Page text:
Justice Thompson concluded that the best way to balance the conflicting public and private interests in this case is to ask whether there is another means of stopping the unlawful conduct. Finding that the enforcement of the Criminal Code could stop the alleged unlawful conduct, Justice Thompson concluded that the factors weighing in favour of extending the injunction did not outweigh the public’s interest in protecting the Court’s reputation.
In its recent decision, the BCCA found that the BCSC’s decision erred in principle and law and allowed the appeal to extend the injunction on three grounds.
First, Justice Thompson erred in in law by requiring Teal Cedar demonstrate an “enforcement gap” as a precondition to obtaining a civil injunction. The BCCA stated that courts cannot consider the availability of charges and prosecution for Criminal Codeoffences as a factor weighing against the granting of an injunction to a private applicant, as private entities cannot exert any control over the enforcement of criminal law nor do they have authority to use provincial laws to fine protestors or legislate more effective remedies (para. 40). Thus, the availability of other means to prevent unlawful conduct may be relevant when it is government seeking to obtain an injunction, but not in the case of private entities (para. 40). Further, the BCCA found that Justice Thompson erred in finding that the criminal law would be employed to address ongoing unlawful conduct.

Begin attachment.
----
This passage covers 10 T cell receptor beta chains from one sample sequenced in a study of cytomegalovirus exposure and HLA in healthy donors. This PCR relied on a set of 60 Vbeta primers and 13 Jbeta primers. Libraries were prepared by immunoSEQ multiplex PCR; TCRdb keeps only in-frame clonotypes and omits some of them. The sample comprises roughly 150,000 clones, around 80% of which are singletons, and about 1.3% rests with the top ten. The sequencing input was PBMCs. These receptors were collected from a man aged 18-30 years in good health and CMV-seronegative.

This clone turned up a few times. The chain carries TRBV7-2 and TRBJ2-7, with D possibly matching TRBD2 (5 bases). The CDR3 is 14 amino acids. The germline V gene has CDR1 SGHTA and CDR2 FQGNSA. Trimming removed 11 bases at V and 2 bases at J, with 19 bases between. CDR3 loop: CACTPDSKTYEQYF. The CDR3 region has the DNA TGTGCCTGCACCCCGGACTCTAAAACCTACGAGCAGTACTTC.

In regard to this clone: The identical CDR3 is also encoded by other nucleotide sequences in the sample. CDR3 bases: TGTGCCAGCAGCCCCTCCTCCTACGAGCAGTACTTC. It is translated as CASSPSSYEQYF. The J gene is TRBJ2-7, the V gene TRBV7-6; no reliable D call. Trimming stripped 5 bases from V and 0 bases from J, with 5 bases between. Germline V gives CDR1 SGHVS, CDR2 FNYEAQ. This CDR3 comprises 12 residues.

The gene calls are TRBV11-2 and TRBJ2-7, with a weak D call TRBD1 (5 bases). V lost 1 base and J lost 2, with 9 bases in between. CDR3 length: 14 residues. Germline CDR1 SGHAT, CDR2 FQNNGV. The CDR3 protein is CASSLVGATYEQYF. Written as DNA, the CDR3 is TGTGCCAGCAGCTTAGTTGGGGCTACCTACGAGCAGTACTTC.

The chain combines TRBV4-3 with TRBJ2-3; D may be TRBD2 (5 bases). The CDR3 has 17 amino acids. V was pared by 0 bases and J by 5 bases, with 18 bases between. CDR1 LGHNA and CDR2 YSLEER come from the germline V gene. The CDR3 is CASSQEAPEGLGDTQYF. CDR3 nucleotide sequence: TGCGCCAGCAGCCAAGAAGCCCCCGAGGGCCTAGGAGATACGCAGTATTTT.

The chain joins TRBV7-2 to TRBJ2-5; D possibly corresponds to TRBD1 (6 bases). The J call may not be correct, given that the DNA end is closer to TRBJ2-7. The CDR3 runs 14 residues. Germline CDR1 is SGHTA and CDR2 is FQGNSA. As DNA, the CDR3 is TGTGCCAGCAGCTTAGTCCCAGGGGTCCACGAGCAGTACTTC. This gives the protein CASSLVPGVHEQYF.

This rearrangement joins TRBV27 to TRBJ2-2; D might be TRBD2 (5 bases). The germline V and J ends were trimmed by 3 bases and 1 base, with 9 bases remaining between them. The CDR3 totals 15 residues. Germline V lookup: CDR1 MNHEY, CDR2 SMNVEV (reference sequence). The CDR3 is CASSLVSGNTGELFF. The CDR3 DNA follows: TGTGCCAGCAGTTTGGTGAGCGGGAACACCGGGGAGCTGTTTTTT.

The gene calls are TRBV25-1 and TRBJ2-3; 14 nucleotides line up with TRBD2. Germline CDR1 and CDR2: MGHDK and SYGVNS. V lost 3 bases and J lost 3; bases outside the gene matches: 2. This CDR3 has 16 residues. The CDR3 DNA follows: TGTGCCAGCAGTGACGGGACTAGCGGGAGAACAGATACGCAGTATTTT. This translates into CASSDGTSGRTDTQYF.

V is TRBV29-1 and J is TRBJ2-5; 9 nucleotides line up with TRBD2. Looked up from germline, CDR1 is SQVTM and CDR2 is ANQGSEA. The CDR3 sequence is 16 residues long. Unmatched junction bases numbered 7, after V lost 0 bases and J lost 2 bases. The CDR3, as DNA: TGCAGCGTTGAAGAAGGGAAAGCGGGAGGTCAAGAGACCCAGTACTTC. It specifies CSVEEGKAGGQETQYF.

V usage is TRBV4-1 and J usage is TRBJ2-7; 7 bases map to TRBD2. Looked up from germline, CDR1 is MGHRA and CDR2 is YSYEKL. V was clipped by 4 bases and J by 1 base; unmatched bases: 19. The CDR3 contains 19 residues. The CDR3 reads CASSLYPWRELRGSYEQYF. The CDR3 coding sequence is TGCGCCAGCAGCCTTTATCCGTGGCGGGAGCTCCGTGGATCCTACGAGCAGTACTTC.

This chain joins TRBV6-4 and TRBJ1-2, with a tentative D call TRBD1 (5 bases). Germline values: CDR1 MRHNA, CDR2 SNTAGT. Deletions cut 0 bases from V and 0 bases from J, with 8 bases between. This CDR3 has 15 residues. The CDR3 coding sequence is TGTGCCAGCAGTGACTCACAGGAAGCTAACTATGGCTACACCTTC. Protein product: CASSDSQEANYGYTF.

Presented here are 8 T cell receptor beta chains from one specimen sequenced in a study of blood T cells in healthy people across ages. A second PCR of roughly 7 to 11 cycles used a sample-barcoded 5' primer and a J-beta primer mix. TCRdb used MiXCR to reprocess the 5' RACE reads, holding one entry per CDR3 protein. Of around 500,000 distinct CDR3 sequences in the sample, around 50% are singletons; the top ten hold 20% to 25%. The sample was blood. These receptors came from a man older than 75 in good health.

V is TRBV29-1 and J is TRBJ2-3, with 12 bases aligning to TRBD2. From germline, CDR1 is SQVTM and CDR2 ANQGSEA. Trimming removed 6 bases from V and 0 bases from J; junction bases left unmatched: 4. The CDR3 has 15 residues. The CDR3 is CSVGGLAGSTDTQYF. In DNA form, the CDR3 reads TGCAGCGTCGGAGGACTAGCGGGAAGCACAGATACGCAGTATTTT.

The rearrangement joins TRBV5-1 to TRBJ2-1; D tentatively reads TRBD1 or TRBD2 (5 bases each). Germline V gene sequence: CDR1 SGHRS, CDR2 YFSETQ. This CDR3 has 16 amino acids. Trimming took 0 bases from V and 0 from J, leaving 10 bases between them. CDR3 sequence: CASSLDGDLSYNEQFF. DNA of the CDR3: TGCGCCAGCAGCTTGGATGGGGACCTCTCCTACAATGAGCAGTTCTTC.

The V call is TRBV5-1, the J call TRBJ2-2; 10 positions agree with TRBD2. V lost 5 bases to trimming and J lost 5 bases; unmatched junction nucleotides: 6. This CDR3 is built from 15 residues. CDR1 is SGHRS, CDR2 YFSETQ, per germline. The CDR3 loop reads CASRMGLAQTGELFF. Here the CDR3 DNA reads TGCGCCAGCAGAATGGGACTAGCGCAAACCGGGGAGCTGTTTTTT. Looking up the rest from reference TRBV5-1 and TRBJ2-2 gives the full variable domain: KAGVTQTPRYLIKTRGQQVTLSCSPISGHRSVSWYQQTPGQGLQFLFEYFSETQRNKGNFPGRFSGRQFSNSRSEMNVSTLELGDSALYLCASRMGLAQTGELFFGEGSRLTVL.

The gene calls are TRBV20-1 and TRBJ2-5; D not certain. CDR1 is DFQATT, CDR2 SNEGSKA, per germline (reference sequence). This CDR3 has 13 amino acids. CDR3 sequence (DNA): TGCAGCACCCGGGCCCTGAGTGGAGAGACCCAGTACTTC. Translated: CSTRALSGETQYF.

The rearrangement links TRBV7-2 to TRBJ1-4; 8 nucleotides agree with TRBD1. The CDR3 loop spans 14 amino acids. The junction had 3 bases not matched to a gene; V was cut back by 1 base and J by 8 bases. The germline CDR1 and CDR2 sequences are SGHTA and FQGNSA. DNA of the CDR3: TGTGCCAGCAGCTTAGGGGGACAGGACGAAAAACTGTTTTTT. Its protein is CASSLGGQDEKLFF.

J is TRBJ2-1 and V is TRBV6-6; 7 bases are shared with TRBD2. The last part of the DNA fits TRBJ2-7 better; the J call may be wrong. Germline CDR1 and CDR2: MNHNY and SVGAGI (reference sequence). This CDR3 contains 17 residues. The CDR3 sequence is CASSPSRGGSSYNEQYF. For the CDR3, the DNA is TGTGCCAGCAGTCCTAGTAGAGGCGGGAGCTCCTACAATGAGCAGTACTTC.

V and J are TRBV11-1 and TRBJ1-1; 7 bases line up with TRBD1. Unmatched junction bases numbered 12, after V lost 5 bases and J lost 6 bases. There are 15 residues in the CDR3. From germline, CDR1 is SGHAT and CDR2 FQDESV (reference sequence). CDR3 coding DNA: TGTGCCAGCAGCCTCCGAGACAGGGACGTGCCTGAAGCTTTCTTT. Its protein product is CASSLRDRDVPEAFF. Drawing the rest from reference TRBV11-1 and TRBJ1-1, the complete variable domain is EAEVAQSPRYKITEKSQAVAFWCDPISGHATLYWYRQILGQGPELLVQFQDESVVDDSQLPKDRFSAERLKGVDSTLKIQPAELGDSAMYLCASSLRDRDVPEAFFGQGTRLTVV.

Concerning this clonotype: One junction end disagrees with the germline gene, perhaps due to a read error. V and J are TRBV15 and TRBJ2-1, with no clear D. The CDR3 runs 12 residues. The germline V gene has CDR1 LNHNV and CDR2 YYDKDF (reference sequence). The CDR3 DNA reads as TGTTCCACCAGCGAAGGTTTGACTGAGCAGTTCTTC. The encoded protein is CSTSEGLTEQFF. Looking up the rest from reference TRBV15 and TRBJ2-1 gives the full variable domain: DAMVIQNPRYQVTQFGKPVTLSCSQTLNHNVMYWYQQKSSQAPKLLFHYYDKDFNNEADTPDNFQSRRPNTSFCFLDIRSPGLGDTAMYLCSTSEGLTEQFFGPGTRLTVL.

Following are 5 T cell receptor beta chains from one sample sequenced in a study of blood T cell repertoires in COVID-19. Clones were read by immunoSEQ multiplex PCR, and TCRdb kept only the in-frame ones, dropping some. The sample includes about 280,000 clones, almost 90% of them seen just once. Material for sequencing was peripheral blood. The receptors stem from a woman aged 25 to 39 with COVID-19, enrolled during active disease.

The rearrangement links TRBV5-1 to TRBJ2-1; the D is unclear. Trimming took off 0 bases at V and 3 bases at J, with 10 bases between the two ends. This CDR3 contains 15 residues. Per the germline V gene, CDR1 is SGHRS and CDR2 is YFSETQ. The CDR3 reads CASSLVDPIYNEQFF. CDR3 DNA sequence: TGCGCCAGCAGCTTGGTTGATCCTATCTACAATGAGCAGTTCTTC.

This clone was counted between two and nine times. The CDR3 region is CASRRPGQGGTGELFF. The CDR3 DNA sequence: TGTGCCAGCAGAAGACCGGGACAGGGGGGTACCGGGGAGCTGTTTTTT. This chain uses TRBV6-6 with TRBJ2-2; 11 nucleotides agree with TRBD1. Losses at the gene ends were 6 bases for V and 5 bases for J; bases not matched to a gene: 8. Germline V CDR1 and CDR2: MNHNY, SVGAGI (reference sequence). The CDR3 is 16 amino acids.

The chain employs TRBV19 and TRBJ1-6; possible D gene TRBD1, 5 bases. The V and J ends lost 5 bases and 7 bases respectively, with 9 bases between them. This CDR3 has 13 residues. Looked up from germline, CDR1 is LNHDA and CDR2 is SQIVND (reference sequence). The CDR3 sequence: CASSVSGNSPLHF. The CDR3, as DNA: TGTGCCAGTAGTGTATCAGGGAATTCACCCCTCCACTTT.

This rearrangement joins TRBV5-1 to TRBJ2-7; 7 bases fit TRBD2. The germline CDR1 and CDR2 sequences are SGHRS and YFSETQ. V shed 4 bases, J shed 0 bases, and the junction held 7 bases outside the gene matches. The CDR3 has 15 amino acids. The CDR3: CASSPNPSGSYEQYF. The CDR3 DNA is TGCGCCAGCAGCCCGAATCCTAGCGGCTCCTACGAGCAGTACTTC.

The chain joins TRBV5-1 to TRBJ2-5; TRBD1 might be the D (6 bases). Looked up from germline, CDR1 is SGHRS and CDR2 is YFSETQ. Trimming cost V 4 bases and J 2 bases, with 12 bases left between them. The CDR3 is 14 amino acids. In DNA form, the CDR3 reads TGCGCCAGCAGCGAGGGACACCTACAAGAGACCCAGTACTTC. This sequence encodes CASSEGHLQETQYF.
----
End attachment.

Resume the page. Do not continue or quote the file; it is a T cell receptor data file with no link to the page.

Second, Justice Thompson erred in finding that the BCSC’s reputation was being damaged by virtue of the BCSC being pulled into the middle of the dispute between “citizens on one side and a logging company and the government on the other” (para. 43); and by the manner in which the police were enforcing the injunction. The BCCA held that the court’s role is not to take a side, but to uphold the rule of law (para. 57) and the court’s reputation rests with its legitimacy and effectiveness, not with public opinion. Further, the court’s reputation cannot be tarnished by the conduct of police officers enforcing court orders (even if the administration of justice is brought into disrepute by that police conduct) because the court is constitutionally independent from the RCMP (para. 63).
Third, Justice Thompson did not give sufficient weight to the public interest in having the court uphold the rule of law. The BCCA explained that it is the responsibility of courts to interpret and uphold the laws made by democratically-elected governments, and found that the public interest in upholding the rule of law should be the dominant consideration in all cases regarding “significant and persistent acts of civil obedience”, as was the case here where “the injunction is all that stands between Teal Cedar and a highly-organized group of individuals who are intent on breaking the law to get their way” (para. 77).
With this decision, the BCCA has firmly reiterated the judiciary’s well-established views on interlocutory injunctions in the context of blockades and civil disobedience: the rule of law must be protected and enforced by the courts, no matter how commendable the root of the protest may be.
If you have any questions or comments relating to what we discussed above, feel free to reach out to Erin Reimer from our Litigation Group.